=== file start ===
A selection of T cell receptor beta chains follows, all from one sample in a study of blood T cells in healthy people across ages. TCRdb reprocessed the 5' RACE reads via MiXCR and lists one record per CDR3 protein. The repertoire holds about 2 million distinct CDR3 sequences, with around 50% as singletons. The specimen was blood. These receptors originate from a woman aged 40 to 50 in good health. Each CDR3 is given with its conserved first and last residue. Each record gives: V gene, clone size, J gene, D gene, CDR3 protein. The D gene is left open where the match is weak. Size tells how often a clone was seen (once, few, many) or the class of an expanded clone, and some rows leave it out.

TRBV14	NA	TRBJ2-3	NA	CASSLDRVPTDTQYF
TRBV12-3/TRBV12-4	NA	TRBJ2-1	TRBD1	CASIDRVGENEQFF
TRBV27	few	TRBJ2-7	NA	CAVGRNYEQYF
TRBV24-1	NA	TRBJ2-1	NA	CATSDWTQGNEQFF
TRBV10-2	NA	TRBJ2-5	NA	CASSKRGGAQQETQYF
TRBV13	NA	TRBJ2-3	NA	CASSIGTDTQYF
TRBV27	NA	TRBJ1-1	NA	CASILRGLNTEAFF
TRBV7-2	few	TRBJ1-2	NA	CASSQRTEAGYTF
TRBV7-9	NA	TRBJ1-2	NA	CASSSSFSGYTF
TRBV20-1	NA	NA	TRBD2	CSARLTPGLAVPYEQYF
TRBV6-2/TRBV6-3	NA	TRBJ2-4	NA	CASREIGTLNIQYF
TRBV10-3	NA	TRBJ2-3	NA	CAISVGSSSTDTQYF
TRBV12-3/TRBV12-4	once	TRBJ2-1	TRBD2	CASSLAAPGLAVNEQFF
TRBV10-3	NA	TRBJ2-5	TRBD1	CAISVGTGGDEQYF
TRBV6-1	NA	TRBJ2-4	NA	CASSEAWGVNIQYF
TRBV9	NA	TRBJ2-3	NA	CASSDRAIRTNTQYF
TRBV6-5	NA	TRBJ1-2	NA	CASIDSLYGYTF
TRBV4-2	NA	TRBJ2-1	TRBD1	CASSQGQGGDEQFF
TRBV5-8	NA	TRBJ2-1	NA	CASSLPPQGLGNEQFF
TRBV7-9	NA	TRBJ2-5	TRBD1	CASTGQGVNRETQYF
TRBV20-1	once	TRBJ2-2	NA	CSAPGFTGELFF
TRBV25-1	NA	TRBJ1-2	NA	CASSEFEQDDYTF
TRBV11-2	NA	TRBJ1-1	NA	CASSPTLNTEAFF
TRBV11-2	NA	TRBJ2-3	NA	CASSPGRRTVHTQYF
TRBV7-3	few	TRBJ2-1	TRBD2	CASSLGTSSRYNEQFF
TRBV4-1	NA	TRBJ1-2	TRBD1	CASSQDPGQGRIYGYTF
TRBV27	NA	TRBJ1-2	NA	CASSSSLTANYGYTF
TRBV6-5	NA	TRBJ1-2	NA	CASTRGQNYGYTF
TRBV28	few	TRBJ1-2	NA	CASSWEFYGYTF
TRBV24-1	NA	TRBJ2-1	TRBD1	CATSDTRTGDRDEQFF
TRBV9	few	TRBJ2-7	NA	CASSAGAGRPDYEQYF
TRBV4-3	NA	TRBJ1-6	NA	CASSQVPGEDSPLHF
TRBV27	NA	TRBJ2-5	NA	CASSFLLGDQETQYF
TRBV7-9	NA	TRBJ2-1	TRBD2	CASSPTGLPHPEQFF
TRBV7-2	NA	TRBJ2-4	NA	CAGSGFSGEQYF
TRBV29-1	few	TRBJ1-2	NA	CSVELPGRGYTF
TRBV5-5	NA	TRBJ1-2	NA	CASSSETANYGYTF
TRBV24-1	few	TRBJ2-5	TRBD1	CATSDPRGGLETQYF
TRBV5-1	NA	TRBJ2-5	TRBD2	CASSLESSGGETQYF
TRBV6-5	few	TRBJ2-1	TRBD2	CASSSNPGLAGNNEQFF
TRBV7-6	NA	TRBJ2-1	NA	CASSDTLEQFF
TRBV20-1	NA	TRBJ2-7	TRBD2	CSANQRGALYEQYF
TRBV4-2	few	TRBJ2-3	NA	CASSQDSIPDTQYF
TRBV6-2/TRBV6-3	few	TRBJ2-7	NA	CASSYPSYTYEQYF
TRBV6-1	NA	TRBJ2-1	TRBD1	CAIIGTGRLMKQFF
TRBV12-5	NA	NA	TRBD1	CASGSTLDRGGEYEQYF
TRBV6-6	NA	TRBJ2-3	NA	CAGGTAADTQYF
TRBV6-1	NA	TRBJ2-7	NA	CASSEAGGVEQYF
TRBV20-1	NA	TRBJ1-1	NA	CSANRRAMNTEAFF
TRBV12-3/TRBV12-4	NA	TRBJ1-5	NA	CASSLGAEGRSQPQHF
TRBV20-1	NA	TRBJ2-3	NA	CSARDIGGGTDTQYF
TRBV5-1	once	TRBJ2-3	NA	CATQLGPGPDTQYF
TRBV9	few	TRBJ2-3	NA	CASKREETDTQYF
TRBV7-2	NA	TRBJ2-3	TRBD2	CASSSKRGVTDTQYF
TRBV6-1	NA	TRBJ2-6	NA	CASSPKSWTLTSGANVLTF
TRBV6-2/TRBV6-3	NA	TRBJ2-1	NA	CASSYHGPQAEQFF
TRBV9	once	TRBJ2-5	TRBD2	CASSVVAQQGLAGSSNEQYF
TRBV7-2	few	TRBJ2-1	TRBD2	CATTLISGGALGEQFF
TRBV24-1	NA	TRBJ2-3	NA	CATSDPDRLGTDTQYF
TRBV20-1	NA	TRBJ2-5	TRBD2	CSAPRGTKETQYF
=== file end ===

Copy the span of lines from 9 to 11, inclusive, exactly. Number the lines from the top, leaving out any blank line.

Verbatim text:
TRBV7-2	few	TRBJ1-2	NA	CASSQRTEAGYTF
TRBV7-9	NA	TRBJ1-2	NA	CASSSSFSGYTF
TRBV20-1	NA	NA	TRBD2	CSARLTPGLAVPYEQYF